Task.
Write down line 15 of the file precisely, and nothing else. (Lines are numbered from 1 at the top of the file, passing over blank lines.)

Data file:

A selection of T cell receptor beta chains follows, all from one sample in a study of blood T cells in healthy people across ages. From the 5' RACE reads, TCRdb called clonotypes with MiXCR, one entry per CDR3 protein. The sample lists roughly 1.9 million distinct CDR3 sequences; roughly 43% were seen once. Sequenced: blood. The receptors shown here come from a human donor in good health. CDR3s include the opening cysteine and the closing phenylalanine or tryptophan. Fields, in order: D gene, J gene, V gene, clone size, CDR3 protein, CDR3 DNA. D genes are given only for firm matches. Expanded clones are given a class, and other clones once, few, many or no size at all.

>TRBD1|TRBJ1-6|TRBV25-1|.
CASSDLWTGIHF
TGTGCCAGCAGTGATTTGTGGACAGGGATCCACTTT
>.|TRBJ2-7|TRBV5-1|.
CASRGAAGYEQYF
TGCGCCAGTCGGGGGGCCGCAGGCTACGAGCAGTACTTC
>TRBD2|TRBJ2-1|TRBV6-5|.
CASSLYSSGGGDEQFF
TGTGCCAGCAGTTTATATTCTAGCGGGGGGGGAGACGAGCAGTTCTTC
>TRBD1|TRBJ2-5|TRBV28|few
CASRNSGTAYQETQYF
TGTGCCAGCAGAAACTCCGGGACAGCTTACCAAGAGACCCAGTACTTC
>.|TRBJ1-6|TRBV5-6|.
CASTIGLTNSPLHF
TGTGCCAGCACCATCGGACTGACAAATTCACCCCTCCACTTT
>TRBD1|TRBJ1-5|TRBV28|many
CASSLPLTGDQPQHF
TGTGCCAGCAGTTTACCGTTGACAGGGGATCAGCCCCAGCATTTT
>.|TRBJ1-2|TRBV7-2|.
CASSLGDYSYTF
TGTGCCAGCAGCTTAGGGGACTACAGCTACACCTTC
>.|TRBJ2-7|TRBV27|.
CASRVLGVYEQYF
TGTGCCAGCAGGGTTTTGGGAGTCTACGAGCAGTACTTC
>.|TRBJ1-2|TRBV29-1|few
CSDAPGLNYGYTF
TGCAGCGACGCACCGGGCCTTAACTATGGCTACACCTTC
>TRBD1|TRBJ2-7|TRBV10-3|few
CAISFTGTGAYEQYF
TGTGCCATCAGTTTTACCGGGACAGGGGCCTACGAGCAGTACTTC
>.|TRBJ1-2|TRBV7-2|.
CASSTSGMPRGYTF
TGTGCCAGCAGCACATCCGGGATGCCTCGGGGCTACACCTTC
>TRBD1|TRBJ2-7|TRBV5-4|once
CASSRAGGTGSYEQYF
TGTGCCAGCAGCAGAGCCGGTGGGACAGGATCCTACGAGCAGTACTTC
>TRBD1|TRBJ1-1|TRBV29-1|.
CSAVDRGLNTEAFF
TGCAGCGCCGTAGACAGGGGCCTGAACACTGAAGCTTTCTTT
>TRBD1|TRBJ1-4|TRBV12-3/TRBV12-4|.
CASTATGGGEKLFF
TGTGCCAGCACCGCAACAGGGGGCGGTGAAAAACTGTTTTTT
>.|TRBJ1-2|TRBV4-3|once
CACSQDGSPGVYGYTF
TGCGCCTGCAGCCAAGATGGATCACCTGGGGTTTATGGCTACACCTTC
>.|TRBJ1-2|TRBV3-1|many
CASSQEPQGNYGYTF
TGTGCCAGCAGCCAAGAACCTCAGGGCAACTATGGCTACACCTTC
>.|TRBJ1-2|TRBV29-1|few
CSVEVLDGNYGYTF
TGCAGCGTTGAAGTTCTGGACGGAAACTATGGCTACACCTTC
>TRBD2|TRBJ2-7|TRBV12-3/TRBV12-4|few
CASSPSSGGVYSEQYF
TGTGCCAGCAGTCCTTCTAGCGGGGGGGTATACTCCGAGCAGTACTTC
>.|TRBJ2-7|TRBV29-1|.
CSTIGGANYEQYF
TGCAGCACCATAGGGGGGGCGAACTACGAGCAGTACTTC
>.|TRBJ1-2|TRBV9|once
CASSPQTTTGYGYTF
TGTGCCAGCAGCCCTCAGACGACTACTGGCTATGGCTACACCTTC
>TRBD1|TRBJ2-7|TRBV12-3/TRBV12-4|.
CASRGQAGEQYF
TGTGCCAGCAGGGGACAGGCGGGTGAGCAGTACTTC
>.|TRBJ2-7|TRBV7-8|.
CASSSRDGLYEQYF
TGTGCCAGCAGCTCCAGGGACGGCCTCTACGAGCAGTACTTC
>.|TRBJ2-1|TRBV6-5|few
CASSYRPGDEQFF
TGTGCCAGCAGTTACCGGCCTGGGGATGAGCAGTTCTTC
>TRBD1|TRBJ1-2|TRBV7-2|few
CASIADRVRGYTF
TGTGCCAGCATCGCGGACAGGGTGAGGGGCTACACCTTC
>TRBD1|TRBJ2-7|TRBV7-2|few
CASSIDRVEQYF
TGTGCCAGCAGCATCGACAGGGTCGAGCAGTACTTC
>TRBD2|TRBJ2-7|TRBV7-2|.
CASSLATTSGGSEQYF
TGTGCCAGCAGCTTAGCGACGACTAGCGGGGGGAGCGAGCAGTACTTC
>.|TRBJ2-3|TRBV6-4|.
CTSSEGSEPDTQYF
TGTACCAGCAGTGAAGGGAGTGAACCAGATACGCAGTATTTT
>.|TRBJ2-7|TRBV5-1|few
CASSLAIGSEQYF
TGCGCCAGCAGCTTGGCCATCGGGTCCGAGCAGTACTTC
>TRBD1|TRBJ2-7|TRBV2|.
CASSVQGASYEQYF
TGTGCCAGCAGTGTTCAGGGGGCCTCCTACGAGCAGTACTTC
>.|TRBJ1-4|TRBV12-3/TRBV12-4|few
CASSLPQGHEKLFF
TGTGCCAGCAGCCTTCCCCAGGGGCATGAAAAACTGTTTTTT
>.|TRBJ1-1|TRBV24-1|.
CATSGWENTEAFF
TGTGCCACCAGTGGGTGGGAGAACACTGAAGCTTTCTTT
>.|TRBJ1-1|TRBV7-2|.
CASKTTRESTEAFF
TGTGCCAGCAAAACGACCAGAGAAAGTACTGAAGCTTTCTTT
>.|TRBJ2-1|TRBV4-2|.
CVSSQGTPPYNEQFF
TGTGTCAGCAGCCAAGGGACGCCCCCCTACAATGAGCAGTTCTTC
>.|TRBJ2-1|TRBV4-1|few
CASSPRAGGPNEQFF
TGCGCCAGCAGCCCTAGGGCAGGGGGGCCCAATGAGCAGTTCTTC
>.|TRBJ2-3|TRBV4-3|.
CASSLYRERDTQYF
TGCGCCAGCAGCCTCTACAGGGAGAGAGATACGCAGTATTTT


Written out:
CASTIGLTNSPLHF